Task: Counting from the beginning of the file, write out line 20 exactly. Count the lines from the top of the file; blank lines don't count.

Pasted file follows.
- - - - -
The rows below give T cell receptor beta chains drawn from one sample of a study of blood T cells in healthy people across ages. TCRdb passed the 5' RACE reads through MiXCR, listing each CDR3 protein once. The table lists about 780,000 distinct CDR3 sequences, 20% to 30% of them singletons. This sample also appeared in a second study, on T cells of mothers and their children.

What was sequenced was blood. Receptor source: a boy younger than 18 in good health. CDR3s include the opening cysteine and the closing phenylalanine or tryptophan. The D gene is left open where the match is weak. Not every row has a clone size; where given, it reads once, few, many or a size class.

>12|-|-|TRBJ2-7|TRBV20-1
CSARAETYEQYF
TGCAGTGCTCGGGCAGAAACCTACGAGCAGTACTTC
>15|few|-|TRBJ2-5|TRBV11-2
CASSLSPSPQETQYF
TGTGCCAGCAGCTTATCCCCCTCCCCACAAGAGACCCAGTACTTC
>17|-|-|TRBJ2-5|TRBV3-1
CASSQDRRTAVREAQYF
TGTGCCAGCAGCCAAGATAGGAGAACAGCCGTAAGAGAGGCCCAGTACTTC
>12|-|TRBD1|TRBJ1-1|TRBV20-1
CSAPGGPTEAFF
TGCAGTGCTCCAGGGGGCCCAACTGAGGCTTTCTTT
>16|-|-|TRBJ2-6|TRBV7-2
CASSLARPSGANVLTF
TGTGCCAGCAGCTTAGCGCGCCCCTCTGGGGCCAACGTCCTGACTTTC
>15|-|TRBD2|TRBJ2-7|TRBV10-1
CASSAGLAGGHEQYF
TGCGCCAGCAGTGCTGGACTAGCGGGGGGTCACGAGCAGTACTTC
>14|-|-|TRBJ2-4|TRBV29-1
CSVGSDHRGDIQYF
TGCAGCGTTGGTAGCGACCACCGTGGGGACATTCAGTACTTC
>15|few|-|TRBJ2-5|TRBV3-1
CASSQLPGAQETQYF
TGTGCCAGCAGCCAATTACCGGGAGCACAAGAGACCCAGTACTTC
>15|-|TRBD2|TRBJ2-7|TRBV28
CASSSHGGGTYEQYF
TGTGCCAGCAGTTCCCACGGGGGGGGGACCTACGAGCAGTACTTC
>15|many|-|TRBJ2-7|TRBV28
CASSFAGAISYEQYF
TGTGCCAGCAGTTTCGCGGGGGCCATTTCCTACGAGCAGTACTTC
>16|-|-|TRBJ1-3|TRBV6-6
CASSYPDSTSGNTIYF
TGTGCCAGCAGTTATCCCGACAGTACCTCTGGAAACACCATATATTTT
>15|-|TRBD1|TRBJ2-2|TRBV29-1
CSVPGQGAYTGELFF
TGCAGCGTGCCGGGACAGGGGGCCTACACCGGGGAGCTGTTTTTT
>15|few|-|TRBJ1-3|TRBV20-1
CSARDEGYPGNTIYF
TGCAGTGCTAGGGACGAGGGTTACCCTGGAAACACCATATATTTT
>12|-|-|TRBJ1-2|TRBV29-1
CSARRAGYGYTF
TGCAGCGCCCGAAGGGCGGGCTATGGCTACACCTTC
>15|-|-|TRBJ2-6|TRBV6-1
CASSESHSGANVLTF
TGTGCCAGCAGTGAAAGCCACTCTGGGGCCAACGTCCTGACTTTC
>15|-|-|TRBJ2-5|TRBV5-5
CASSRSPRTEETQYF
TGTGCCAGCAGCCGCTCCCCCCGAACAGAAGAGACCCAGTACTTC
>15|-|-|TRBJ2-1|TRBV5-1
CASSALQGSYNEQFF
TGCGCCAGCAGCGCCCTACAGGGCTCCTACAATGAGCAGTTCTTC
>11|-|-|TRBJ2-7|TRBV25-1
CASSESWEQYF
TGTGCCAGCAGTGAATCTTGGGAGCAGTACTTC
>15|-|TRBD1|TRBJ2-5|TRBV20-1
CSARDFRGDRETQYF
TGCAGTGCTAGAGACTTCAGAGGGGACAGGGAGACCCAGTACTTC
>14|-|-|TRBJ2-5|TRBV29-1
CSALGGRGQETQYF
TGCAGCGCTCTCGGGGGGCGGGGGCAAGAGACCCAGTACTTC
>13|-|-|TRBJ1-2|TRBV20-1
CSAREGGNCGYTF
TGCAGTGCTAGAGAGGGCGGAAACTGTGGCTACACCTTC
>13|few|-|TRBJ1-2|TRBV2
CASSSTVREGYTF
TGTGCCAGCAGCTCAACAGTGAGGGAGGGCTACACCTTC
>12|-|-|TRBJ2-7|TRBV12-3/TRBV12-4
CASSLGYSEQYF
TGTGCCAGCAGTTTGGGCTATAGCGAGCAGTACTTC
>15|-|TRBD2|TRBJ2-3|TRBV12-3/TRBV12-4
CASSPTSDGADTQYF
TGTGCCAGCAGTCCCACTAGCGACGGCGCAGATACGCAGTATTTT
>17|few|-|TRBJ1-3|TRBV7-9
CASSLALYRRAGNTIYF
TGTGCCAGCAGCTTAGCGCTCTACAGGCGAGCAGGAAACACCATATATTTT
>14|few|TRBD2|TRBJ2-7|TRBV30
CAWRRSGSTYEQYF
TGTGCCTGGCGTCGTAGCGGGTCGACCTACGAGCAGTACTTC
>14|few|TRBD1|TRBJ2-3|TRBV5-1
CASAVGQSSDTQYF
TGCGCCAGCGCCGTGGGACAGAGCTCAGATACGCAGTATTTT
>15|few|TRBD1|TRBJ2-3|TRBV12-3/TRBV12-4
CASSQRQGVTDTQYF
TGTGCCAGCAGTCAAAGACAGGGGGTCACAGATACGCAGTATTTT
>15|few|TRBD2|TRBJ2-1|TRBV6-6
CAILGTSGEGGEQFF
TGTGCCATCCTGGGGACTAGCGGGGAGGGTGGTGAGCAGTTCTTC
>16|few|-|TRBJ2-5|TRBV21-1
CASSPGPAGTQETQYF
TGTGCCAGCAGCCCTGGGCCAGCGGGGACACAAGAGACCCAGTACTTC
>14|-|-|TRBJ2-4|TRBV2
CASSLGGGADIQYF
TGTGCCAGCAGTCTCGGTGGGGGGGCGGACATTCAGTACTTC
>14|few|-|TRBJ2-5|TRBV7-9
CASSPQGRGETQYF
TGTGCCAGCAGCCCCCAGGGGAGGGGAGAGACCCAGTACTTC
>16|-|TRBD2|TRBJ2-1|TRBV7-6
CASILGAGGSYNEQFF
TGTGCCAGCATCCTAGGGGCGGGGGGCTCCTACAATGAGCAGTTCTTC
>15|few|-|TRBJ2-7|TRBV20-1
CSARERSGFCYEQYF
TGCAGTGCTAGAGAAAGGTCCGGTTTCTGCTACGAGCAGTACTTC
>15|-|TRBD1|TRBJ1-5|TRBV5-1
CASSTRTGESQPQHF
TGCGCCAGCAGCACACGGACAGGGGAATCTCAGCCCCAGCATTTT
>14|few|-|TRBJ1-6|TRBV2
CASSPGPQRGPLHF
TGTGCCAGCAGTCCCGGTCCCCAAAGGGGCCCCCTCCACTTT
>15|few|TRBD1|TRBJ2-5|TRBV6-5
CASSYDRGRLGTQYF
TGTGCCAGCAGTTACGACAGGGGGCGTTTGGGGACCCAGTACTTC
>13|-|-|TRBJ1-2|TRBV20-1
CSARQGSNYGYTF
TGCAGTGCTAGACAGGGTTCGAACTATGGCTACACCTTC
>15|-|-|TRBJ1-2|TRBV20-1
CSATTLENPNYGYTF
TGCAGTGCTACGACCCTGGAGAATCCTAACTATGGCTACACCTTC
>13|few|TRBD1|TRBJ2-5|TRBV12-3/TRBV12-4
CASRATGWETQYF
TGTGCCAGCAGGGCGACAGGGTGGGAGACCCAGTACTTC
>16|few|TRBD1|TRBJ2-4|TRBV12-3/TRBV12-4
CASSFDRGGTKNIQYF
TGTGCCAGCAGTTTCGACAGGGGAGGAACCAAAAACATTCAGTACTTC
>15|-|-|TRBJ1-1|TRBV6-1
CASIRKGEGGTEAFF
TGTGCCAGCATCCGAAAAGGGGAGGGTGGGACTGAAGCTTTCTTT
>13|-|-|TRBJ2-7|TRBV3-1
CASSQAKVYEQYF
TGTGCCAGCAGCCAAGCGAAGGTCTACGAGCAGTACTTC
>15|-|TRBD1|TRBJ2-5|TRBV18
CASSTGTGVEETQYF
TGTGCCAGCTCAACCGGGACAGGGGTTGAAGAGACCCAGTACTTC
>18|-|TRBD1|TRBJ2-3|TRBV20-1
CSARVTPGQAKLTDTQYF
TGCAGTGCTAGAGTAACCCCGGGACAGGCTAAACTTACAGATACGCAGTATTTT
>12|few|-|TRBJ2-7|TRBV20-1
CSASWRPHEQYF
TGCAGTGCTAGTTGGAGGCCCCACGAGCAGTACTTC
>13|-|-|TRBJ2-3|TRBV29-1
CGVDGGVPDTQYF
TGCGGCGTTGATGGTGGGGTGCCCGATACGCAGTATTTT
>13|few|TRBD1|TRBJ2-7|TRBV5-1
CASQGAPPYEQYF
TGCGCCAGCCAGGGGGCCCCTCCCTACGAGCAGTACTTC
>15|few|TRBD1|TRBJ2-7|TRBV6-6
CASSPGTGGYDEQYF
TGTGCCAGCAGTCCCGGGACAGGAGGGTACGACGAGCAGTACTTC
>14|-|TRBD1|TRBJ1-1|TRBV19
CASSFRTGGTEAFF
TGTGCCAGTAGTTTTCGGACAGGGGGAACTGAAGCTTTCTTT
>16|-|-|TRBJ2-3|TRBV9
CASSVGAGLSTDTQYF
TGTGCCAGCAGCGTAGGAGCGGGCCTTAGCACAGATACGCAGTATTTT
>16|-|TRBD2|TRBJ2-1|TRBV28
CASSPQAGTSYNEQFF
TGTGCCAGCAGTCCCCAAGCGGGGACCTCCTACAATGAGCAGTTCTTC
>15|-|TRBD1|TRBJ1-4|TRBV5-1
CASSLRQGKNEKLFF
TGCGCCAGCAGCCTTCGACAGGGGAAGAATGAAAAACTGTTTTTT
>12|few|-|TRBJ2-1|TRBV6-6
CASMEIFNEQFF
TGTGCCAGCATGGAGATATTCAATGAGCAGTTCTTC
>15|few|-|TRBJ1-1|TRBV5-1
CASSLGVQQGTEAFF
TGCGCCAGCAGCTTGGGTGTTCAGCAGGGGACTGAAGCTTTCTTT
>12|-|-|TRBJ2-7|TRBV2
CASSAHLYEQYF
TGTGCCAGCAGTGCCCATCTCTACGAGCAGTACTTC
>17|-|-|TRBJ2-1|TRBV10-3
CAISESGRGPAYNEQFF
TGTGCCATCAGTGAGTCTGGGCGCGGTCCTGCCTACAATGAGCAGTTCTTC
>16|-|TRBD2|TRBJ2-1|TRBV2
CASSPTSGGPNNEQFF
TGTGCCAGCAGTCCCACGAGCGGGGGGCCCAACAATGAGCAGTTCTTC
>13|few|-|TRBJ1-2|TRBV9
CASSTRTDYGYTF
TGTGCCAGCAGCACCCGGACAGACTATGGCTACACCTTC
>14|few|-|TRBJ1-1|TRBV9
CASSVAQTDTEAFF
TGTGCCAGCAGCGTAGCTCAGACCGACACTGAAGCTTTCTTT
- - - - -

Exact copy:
TGCGCCAGCAGTGCTGGACTAGCGGGGGGTCACGAGCAGTACTTC